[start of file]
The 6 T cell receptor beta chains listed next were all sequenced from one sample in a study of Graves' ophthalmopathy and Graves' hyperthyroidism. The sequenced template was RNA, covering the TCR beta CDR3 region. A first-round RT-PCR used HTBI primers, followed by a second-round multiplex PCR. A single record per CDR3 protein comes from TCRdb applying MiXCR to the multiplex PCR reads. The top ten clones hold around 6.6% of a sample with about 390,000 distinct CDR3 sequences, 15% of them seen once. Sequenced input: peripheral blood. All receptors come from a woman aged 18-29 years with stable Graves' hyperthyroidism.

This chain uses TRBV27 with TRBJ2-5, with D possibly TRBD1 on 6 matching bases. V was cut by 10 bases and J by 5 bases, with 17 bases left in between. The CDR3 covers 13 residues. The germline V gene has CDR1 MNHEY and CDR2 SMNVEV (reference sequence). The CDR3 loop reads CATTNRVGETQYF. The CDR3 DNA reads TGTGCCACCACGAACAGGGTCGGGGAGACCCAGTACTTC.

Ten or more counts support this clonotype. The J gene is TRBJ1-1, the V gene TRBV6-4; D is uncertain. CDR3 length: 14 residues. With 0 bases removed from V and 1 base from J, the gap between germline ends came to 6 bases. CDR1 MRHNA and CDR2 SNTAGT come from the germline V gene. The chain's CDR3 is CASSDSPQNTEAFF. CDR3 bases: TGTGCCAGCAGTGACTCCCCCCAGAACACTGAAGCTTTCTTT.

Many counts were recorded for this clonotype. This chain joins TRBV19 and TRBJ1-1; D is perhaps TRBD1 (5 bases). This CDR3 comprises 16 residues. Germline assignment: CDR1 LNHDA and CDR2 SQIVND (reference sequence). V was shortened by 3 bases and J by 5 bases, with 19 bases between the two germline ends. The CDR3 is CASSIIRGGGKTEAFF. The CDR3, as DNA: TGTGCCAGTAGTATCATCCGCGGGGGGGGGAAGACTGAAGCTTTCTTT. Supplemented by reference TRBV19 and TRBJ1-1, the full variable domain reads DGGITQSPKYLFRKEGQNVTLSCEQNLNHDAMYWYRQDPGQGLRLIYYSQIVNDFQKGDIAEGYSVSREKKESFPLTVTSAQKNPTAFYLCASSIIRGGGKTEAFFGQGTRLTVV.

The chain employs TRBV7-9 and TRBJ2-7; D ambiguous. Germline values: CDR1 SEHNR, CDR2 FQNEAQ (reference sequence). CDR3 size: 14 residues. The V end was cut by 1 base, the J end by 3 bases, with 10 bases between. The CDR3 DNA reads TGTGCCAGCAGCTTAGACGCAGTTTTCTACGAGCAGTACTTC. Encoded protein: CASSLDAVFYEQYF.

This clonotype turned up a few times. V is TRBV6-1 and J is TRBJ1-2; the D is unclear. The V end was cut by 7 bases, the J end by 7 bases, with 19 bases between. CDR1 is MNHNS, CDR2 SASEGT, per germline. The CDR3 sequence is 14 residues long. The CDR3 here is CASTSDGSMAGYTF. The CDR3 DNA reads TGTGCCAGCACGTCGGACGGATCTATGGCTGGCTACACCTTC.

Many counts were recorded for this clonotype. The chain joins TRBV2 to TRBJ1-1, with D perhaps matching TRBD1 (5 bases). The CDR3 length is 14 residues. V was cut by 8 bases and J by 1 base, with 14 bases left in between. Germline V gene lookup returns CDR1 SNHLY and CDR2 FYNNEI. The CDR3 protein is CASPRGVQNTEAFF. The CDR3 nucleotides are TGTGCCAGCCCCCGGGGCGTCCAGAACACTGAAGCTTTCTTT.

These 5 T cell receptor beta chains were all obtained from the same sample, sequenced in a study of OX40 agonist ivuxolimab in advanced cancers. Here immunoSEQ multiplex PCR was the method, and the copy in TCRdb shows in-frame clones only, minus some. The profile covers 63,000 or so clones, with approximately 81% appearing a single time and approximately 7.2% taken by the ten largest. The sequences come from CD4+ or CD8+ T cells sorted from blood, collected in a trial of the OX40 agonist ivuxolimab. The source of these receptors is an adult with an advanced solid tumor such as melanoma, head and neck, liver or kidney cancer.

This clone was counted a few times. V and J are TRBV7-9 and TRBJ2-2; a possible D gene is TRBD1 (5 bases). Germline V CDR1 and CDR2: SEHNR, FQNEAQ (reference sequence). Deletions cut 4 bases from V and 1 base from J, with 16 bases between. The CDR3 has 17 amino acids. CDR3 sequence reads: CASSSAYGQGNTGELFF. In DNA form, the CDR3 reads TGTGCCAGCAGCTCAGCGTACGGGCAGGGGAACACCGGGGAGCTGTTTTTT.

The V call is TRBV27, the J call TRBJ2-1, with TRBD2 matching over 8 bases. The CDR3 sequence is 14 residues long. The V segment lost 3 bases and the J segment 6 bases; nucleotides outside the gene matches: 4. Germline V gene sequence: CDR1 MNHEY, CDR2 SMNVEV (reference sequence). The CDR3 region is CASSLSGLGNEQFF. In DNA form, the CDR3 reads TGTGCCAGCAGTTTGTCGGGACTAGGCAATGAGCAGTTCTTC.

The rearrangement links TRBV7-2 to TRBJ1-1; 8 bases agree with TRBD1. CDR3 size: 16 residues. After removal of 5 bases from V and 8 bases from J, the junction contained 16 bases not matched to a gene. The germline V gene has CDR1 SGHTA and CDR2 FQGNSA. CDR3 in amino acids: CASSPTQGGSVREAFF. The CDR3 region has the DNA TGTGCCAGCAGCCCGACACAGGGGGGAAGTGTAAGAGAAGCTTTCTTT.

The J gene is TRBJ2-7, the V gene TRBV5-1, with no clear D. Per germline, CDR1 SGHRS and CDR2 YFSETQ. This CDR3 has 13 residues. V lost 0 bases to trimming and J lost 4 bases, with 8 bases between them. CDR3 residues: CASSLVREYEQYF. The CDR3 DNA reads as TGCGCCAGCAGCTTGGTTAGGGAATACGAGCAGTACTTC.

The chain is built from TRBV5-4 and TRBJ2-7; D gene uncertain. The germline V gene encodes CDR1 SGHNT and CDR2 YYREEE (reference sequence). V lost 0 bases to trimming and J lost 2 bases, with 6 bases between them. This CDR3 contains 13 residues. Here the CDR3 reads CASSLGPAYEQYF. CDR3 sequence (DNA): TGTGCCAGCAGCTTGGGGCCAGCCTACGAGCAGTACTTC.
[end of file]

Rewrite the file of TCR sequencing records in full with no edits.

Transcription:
The 6 T cell receptor beta chains listed next were all sequenced from one sample in a study of Graves' ophthalmopathy and Graves' hyperthyroidism. The sequenced template was RNA, covering the TCR beta CDR3 region. A first-round RT-PCR used HTBI primers, followed by a second-round multiplex PCR. A single record per CDR3 protein comes from TCRdb applying MiXCR to the multiplex PCR reads. The top ten clones hold around 6.6% of a sample with about 390,000 distinct CDR3 sequences, 15% of them seen once. Sequenced input: peripheral blood. All receptors come from a woman aged 18-29 years with stable Graves' hyperthyroidism.

This chain uses TRBV27 with TRBJ2-5, with D possibly TRBD1 on 6 matching bases. V was cut by 10 bases and J by 5 bases, with 17 bases left in between. The CDR3 covers 13 residues. The germline V gene has CDR1 MNHEY and CDR2 SMNVEV (reference sequence). The CDR3 loop reads CATTNRVGETQYF. The CDR3 DNA reads TGTGCCACCACGAACAGGGTCGGGGAGACCCAGTACTTC.

Ten or more counts support this clonotype. The J gene is TRBJ1-1, the V gene TRBV6-4; D is uncertain. CDR3 length: 14 residues. With 0 bases removed from V and 1 base from J, the gap between germline ends came to 6 bases. CDR1 MRHNA and CDR2 SNTAGT come from the germline V gene. The chain's CDR3 is CASSDSPQNTEAFF. CDR3 bases: TGTGCCAGCAGTGACTCCCCCCAGAACACTGAAGCTTTCTTT.

Many counts were recorded for this clonotype. This chain joins TRBV19 and TRBJ1-1; D is perhaps TRBD1 (5 bases). This CDR3 comprises 16 residues. Germline assignment: CDR1 LNHDA and CDR2 SQIVND (reference sequence). V was shortened by 3 bases and J by 5 bases, with 19 bases between the two germline ends. The CDR3 is CASSIIRGGGKTEAFF. The CDR3, as DNA: TGTGCCAGTAGTATCATCCGCGGGGGGGGGAAGACTGAAGCTTTCTTT. Supplemented by reference TRBV19 and TRBJ1-1, the full variable domain reads DGGITQSPKYLFRKEGQNVTLSCEQNLNHDAMYWYRQDPGQGLRLIYYSQIVNDFQKGDIAEGYSVSREKKESFPLTVTSAQKNPTAFYLCASSIIRGGGKTEAFFGQGTRLTVV.

The chain employs TRBV7-9 and TRBJ2-7; D ambiguous. Germline values: CDR1 SEHNR, CDR2 FQNEAQ (reference sequence). CDR3 size: 14 residues. The V end was cut by 1 base, the J end by 3 bases, with 10 bases between. The CDR3 DNA reads TGTGCCAGCAGCTTAGACGCAGTTTTCTACGAGCAGTACTTC. Encoded protein: CASSLDAVFYEQYF.

This clonotype turned up a few times. V is TRBV6-1 and J is TRBJ1-2; the D is unclear. The V end was cut by 7 bases, the J end by 7 bases, with 19 bases between. CDR1 is MNHNS, CDR2 SASEGT, per germline. The CDR3 sequence is 14 residues long. The CDR3 here is CASTSDGSMAGYTF. The CDR3 DNA reads TGTGCCAGCACGTCGGACGGATCTATGGCTGGCTACACCTTC.

Many counts were recorded for this clonotype. The chain joins TRBV2 to TRBJ1-1, with D perhaps matching TRBD1 (5 bases). The CDR3 length is 14 residues. V was cut by 8 bases and J by 1 base, with 14 bases left in between. Germline V gene lookup returns CDR1 SNHLY and CDR2 FYNNEI. The CDR3 protein is CASPRGVQNTEAFF. The CDR3 nucleotides are TGTGCCAGCCCCCGGGGCGTCCAGAACACTGAAGCTTTCTTT.

These 5 T cell receptor beta chains were all obtained from the same sample, sequenced in a study of OX40 agonist ivuxolimab in advanced cancers. Here immunoSEQ multiplex PCR was the method, and the copy in TCRdb shows in-frame clones only, minus some. The profile covers 63,000 or so clones, with approximately 81% appearing a single time and approximately 7.2% taken by the ten largest. The sequences come from CD4+ or CD8+ T cells sorted from blood, collected in a trial of the OX40 agonist ivuxolimab. The source of these receptors is an adult with an advanced solid tumor such as melanoma, head and neck, liver or kidney cancer.

This clone was counted a few times. V and J are TRBV7-9 and TRBJ2-2; a possible D gene is TRBD1 (5 bases). Germline V CDR1 and CDR2: SEHNR, FQNEAQ (reference sequence). Deletions cut 4 bases from V and 1 base from J, with 16 bases between. The CDR3 has 17 amino acids. CDR3 sequence reads: CASSSAYGQGNTGELFF. In DNA form, the CDR3 reads TGTGCCAGCAGCTCAGCGTACGGGCAGGGGAACACCGGGGAGCTGTTTTTT.

The V call is TRBV27, the J call TRBJ2-1, with TRBD2 matching over 8 bases. The CDR3 sequence is 14 residues long. The V segment lost 3 bases and the J segment 6 bases; nucleotides outside the gene matches: 4. Germline V gene sequence: CDR1 MNHEY, CDR2 SMNVEV (reference sequence). The CDR3 region is CASSLSGLGNEQFF. In DNA form, the CDR3 reads TGTGCCAGCAGTTTGTCGGGACTAGGCAATGAGCAGTTCTTC.

The rearrangement links TRBV7-2 to TRBJ1-1; 8 bases agree with TRBD1. CDR3 size: 16 residues. After removal of 5 bases from V and 8 bases from J, the junction contained 16 bases not matched to a gene. The germline V gene has CDR1 SGHTA and CDR2 FQGNSA. CDR3 in amino acids: CASSPTQGGSVREAFF. The CDR3 region has the DNA TGTGCCAGCAGCCCGACACAGGGGGGAAGTGTAAGAGAAGCTTTCTTT.

The J gene is TRBJ2-7, the V gene TRBV5-1, with no clear D. Per germline, CDR1 SGHRS and CDR2 YFSETQ. This CDR3 has 13 residues. V lost 0 bases to trimming and J lost 4 bases, with 8 bases between them. CDR3 residues: CASSLVREYEQYF. The CDR3 DNA reads as TGCGCCAGCAGCTTGGTTAGGGAATACGAGCAGTACTTC.

The chain is built from TRBV5-4 and TRBJ2-7; D gene uncertain. The germline V gene encodes CDR1 SGHNT and CDR2 YYREEE (reference sequence). V lost 0 bases to trimming and J lost 2 bases, with 6 bases between them. This CDR3 contains 13 residues. Here the CDR3 reads CASSLGPAYEQYF. CDR3 sequence (DNA): TGTGCCAGCAGCTTGGGGCCAGCCTACGAGCAGTACTTC.